BK: This question opens up several crucial issues, which are, of course related. Here's a lethal combination for you: guns and racism! Power corrupts, and absolute power corrupts absolutely. Most police should be disarmed. When you're armed, your sense of fear and danger intensify enormously. If you are able to kill, the other guy could too, or so you believe. Being armed creates this mindset. Most policing is on a hair-trigger. Add in the racism -- both individual and social -- and what you have in America are armed police who are geared to think the worst of black people. Add in the fact that police have the authority -- the power -- to order the general public to do what they're told. This sort of power could be used solely to stop harm from occurring, but that's not how things work. Power without accountability leads to enormous abuse. Mix in the racism and what you have is "USA! USA!"

JB: You've clearly spelled out a formula for disaster. How much have social media and the proliferation of cell phones, and more relevant here, phone cameras, played a part here? And, on that note, there have been numerous reports, in recent months and years, of citizens wielding camera phones being told to stop, having their phones confiscated and, in some cases, destroyed. Is this even legal?

BK: No way is that legal! The cellphone camera is the trigger of all this change. Who could have guessed? But suddenly the public has, in large measure, awakened. The evidence of police brutality -- and police lying about what actually happened -- has shifted the social paradigm. But if a status-quo racism reclaims power, filming police actions could easily become illegal. Thus, problem solved. No more evidence! The worst of who we are is always present, always trying to prevail. That's why this is a much bigger issue than us vs. them: good guys vs. the police. That's no different from police vs. the bad guys -- our long-time status quo. We need to step into a far bigger, far more complex understanding of what constitutes social order. There are no "bad guys." We're all in this together, and we have to solve our problems together. I call it participatory evolution.

JB: I like the sound of that, Bob. The devil is in those pesky details. How do we evolve to the point where Officer Friendly is not an oxymoron? How do we bring that potent change about both quickly enough to stop the killings and slowly enough not to freak out those who will have to hand over power and/or handle their own power in a very different way?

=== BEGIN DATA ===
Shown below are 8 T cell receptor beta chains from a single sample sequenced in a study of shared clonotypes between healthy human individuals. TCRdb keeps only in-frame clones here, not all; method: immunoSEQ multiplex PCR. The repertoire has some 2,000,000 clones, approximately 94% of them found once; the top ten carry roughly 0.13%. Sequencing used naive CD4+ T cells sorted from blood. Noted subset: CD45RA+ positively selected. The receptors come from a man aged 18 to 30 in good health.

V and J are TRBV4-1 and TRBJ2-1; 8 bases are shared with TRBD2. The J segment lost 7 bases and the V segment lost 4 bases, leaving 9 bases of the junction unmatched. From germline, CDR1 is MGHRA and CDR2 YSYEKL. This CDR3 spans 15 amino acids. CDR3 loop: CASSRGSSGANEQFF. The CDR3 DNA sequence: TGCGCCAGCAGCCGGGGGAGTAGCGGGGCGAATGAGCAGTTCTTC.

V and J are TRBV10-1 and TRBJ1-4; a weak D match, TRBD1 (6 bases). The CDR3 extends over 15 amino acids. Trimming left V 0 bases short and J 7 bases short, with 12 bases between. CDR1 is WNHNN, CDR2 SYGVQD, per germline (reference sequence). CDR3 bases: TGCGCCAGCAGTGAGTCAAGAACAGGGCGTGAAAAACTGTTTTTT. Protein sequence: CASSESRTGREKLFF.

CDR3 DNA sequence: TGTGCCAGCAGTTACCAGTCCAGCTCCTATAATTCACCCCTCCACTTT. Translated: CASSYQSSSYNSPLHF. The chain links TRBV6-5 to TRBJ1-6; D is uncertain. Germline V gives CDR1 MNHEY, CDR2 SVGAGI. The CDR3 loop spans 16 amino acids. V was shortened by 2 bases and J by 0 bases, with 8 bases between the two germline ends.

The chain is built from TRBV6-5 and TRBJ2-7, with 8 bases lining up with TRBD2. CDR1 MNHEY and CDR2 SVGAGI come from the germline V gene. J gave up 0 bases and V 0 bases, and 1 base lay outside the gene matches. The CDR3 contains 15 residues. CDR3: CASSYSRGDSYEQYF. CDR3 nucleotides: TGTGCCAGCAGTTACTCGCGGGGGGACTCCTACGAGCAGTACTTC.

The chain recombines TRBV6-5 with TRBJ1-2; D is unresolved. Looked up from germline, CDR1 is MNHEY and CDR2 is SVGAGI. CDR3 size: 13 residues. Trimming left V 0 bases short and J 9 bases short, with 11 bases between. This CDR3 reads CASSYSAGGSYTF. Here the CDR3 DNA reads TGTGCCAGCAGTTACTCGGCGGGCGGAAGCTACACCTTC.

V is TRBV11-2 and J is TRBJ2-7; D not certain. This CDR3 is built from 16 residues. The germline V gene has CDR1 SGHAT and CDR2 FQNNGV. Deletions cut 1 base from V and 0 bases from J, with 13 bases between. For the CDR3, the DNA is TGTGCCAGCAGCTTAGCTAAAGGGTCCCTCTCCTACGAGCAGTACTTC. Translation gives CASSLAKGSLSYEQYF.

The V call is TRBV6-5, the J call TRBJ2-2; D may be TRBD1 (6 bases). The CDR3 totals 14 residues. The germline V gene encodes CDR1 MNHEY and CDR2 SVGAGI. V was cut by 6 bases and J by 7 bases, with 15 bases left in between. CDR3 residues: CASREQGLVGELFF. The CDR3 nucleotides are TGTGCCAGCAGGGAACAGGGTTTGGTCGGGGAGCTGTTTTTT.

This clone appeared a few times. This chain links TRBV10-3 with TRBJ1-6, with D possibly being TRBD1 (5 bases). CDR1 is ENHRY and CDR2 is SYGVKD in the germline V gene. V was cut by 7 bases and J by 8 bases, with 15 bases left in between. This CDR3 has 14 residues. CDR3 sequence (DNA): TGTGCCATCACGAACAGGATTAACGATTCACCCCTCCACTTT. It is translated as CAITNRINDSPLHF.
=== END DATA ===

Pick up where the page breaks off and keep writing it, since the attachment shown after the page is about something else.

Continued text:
BK: Those are serious and complicated questions with no easy answers. I would say thinking about all this begins thus: We already have the power! It's not that we're trying to take power away from tough-guy cops, who will then scream bloody murder. We have the power right now and we just have to claim it. That's exactly what's happening with the global uprising we're witnessing. Suddenly, things have coalesced. A large segment of the population is coming together and demanding change. This movement includes police -- at least some of them, who know full well that the current system is broken.

Changing our approach to social order doesn't mean disempowering police but, in fact, re-empowering them. Carrying a gun and being tough isn't power, it's swagger. This behavior keeps no one safe, including the police themselves. The "Officer Friendly" concept is problematic, in that it illustrates one of the biggest obstacles to real change: cynicism. Suggest something other than armed authority and the cynics start clawing at you. "Oh gee, let's all love each other, la di da!" Cynicism ignites counter-cynicism. We have to transcend that and continue pushing for real change, or what I would call, in defiance of the cynics, loving change.

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Joan Brunwasser is a co-founder of Citizens for Election Reform (CER) which since 2005 existed for the sole purpose of raising the public awareness of the critical need for election reform. Our goal: to restore fair, accurate, transparent, secure elections where votes are cast in private and counted in public. Because the problems with electronic (computerized) voting systems include a lack of (more...)